David Munro (documentary filmmaker)

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Ivor David Munro (1 July 1944 – 5 August 1999)[1] was an English documentary filmmaker. He collaborated on 20 documentary films for television with the Australian-born journalist, John Pilger, with many of their works receiving awards. Their 1979 documentary about the suffering people of Cambodia resulted in viewers donating more than ₤45 million in aid.

Early life and education[edit]

His parents were Hugh Munro[2] (an actor and television director) and Pamela Barnard[3] (an actress and later longstanding floor manager in Drama at the BBC). His grandfather was the actor Ivor Barnard. Ivor Munro had a brother Tim Munro, who also became an actor, and sister Hatty.

Following a varied series of jobs, beginning as a farm labourer after leaving school, Munro became an actor for a time. He appeared in such series as Orlando, (1966–67, Z-Cars, Tightrope (1972), and in the play The Bells (Vaudeville Theatre)).

Career in film-making[edit]

A connection with the actor David Swift via Tempest Films,[4] an independent production company, led to Munro being introduced to the Australian-born journalist John Pilger. The two men first worked together on Do You Remember Vietnam? (1978), first shown by the ITV network.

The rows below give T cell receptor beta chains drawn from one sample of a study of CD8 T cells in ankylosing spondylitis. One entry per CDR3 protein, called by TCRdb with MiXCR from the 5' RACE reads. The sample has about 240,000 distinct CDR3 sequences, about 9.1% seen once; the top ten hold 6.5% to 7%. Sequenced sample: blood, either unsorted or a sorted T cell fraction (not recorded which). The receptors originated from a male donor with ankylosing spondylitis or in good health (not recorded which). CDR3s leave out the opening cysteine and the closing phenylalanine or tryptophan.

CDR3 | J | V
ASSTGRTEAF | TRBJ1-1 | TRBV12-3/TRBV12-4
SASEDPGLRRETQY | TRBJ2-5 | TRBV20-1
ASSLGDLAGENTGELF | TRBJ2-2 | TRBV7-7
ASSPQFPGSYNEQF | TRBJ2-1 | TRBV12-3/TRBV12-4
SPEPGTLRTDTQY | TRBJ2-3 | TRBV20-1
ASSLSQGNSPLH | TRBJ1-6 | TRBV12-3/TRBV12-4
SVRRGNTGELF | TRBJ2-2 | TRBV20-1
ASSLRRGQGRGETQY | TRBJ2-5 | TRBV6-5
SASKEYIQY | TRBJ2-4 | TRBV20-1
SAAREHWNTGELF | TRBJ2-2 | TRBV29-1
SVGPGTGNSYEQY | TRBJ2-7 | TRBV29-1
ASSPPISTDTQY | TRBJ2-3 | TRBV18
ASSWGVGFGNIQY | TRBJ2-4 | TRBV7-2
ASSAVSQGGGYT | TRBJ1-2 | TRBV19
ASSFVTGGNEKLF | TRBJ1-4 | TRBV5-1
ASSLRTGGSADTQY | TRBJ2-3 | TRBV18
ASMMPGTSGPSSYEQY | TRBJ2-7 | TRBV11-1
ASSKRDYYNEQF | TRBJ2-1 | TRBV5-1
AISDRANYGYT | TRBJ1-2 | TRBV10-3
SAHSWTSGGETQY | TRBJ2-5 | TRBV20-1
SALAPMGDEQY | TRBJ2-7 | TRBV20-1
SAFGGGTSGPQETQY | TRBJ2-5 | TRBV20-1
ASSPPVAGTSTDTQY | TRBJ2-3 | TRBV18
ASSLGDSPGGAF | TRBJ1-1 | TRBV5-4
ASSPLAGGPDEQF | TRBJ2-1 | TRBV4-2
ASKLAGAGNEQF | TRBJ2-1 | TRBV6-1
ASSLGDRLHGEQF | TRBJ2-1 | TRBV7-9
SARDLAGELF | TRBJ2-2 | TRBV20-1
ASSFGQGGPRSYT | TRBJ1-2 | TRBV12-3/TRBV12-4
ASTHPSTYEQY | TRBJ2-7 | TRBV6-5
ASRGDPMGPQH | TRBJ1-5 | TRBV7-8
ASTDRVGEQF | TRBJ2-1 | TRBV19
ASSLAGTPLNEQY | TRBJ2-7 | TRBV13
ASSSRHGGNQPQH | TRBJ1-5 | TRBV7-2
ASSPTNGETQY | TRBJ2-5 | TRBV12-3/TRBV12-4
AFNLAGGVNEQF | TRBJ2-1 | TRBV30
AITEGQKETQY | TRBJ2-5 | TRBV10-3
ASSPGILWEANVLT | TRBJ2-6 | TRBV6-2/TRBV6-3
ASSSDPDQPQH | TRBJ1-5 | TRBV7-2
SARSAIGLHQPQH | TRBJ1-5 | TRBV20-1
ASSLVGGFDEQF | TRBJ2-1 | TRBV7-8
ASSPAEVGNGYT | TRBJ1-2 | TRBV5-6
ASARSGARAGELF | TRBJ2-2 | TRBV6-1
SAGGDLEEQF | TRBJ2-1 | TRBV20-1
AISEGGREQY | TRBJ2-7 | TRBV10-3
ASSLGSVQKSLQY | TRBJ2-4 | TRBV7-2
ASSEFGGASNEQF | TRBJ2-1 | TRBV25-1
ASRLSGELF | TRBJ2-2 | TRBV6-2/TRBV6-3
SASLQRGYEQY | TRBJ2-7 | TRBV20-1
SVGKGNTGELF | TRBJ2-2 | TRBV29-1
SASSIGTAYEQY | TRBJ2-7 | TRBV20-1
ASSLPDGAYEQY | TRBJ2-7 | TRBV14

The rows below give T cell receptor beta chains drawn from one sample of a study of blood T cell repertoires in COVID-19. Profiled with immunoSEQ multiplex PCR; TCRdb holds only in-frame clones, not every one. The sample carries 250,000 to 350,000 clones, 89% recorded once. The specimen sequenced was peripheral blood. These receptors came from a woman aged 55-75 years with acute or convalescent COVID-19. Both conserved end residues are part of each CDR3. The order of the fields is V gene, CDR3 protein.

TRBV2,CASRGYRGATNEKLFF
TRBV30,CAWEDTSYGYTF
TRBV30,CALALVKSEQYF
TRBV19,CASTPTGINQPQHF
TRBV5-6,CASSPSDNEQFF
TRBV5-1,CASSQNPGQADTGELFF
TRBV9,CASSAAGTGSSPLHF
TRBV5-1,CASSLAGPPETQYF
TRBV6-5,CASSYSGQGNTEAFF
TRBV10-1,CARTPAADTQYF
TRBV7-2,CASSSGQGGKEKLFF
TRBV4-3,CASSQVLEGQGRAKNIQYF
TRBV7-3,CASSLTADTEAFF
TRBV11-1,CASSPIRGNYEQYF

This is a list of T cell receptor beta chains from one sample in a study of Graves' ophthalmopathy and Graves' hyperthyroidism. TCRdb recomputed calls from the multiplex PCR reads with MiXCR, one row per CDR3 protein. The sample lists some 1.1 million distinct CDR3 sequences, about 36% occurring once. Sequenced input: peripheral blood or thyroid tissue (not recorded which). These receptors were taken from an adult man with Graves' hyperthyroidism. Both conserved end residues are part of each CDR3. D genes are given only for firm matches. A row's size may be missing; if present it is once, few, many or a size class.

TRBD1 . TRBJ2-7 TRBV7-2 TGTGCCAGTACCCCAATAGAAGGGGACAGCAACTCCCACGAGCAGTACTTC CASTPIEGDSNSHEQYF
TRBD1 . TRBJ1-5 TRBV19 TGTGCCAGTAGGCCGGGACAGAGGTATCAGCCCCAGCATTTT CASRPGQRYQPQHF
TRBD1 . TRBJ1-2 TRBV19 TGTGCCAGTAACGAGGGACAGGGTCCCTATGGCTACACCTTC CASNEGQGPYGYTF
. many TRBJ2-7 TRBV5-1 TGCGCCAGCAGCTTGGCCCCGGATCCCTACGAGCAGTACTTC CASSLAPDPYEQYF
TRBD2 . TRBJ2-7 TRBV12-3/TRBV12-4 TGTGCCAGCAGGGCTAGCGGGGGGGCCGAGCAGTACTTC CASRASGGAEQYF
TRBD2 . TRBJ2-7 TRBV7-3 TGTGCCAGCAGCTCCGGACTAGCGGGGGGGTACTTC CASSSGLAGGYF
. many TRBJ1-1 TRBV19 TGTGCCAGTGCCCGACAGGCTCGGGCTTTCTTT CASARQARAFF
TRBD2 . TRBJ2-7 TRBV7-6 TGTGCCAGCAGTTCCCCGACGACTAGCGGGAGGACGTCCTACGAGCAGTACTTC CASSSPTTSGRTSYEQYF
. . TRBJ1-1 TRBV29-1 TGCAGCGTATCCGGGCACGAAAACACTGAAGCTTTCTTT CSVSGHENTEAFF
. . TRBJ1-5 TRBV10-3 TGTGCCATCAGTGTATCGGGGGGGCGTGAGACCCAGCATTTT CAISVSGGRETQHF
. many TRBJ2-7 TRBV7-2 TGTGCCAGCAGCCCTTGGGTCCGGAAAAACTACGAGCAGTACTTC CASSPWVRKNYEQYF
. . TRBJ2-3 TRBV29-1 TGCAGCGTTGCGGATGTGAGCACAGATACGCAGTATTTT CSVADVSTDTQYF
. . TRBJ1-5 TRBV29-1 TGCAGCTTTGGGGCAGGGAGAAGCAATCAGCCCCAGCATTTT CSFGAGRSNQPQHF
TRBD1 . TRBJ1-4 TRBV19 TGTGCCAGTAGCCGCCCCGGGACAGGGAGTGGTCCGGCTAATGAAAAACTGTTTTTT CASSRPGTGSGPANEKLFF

In 1979 their film, Year Zero: The Silent Death of Cambodia, exposed the extent of the genocide perpetrated by Pol Pot and the Communist Party of Kampuchea against the people of Cambodia. Broadcast on British TV, it resulted in nearly ₤45 millions being donated spontaneously by viewers, to help Cambodians.

In total Munro and Pilger collaborated on 20 films for television, for which Munro gained several awards and commendations.[5] Munro made several films on his own: notably, Knots (with the Actors Company) based on R. D. Laing's poems; Going Back, about the experiences of the first four US soldiers to return to Vietnam after the war; and The Four Horseman, his trilogy of films about war in the Third World.

Marriages and family[edit]

He was married three times, the first two relationships were with the actresses Sharon Duce and Susan Penhaligon. His son with Penhaligon, Truan Munro has worked in the film industry. His third wife was Layhing Siu, to whom he was married at the end of his life. Their daughter Natalia, was born eighteen months before Munro's death from cancer.[4] He also had a step-daughter, Pilar.

References[edit]

  1. ^ David Boardman Obituary: David Munro, The Independent, 12 August 1999
  2. ^ Hugh Munro at the Internet Movie Database
  3. ^ Pamela Barnard at the Internet Movie Database
  4. ^ a b David Swift "David Munro", The Guardian, 14 December 1999
  5. ^ "David Munro 1944-1999". John Pilger. Archived from the original on 2012-04-06. Retrieved 14 March 2013. 

External links[edit]